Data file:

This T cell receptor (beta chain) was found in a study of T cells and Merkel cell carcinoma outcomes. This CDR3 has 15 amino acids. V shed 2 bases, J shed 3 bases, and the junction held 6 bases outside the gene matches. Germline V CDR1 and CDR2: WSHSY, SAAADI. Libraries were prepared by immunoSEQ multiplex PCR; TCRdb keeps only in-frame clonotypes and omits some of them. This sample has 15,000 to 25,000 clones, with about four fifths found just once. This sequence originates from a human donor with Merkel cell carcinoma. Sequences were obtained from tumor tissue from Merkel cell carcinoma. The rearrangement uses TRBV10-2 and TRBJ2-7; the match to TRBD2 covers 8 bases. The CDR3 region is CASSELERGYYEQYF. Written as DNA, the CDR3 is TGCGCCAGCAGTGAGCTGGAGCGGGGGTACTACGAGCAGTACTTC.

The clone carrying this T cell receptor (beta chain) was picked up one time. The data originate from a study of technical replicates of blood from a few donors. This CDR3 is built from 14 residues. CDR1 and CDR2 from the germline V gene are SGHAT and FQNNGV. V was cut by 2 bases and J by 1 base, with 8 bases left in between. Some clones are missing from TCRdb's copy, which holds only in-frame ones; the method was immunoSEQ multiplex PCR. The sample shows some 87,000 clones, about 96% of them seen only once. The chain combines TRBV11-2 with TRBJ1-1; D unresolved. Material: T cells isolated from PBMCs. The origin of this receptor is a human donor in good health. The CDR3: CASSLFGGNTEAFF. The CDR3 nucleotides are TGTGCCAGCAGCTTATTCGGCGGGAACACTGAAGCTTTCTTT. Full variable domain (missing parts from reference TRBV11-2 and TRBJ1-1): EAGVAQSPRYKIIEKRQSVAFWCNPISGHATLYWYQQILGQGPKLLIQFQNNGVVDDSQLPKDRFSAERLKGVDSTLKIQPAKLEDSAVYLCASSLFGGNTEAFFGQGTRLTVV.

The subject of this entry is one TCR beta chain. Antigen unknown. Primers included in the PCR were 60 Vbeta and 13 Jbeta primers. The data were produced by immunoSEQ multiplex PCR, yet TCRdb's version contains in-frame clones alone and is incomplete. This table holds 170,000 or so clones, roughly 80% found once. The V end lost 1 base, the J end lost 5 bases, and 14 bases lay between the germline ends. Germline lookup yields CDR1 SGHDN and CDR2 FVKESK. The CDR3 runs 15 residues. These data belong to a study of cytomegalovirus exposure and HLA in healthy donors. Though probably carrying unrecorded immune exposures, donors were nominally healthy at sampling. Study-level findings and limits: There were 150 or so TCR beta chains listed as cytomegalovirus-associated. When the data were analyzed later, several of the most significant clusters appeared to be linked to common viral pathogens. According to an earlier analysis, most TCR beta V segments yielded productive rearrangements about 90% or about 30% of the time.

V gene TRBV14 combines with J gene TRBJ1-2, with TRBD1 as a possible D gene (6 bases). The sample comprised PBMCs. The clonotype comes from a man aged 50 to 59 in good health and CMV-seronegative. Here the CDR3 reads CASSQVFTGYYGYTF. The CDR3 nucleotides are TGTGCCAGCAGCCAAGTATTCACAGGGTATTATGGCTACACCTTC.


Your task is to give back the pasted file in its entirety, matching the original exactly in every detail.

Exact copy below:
This T cell receptor (beta chain) was found in a study of T cells and Merkel cell carcinoma outcomes. This CDR3 has 15 amino acids. V shed 2 bases, J shed 3 bases, and the junction held 6 bases outside the gene matches. Germline V CDR1 and CDR2: WSHSY, SAAADI. Libraries were prepared by immunoSEQ multiplex PCR; TCRdb keeps only in-frame clonotypes and omits some of them. This sample has 15,000 to 25,000 clones, with about four fifths found just once. This sequence originates from a human donor with Merkel cell carcinoma. Sequences were obtained from tumor tissue from Merkel cell carcinoma. The rearrangement uses TRBV10-2 and TRBJ2-7; the match to TRBD2 covers 8 bases. The CDR3 region is CASSELERGYYEQYF. Written as DNA, the CDR3 is TGCGCCAGCAGTGAGCTGGAGCGGGGGTACTACGAGCAGTACTTC.

The clone carrying this T cell receptor (beta chain) was picked up one time. The data originate from a study of technical replicates of blood from a few donors. This CDR3 is built from 14 residues. CDR1 and CDR2 from the germline V gene are SGHAT and FQNNGV. V was cut by 2 bases and J by 1 base, with 8 bases left in between. Some clones are missing from TCRdb's copy, which holds only in-frame ones; the method was immunoSEQ multiplex PCR. The sample shows some 87,000 clones, about 96% of them seen only once. The chain combines TRBV11-2 with TRBJ1-1; D unresolved. Material: T cells isolated from PBMCs. The origin of this receptor is a human donor in good health. The CDR3: CASSLFGGNTEAFF. The CDR3 nucleotides are TGTGCCAGCAGCTTATTCGGCGGGAACACTGAAGCTTTCTTT. Full variable domain (missing parts from reference TRBV11-2 and TRBJ1-1): EAGVAQSPRYKIIEKRQSVAFWCNPISGHATLYWYQQILGQGPKLLIQFQNNGVVDDSQLPKDRFSAERLKGVDSTLKIQPAKLEDSAVYLCASSLFGGNTEAFFGQGTRLTVV.

The subject of this entry is one TCR beta chain. Antigen unknown. Primers included in the PCR were 60 Vbeta and 13 Jbeta primers. The data were produced by immunoSEQ multiplex PCR, yet TCRdb's version contains in-frame clones alone and is incomplete. This table holds 170,000 or so clones, roughly 80% found once. The V end lost 1 base, the J end lost 5 bases, and 14 bases lay between the germline ends. Germline lookup yields CDR1 SGHDN and CDR2 FVKESK. The CDR3 runs 15 residues. These data belong to a study of cytomegalovirus exposure and HLA in healthy donors. Though probably carrying unrecorded immune exposures, donors were nominally healthy at sampling. Study-level findings and limits: There were 150 or so TCR beta chains listed as cytomegalovirus-associated. When the data were analyzed later, several of the most significant clusters appeared to be linked to common viral pathogens. According to an earlier analysis, most TCR beta V segments yielded productive rearrangements about 90% or about 30% of the time.

V gene TRBV14 combines with J gene TRBJ1-2, with TRBD1 as a possible D gene (6 bases). The sample comprised PBMCs. The clonotype comes from a man aged 50 to 59 in good health and CMV-seronegative. Here the CDR3 reads CASSQVFTGYYGYTF. The CDR3 nucleotides are TGTGCCAGCAGCCAAGTATTCACAGGGTATTATGGCTACACCTTC.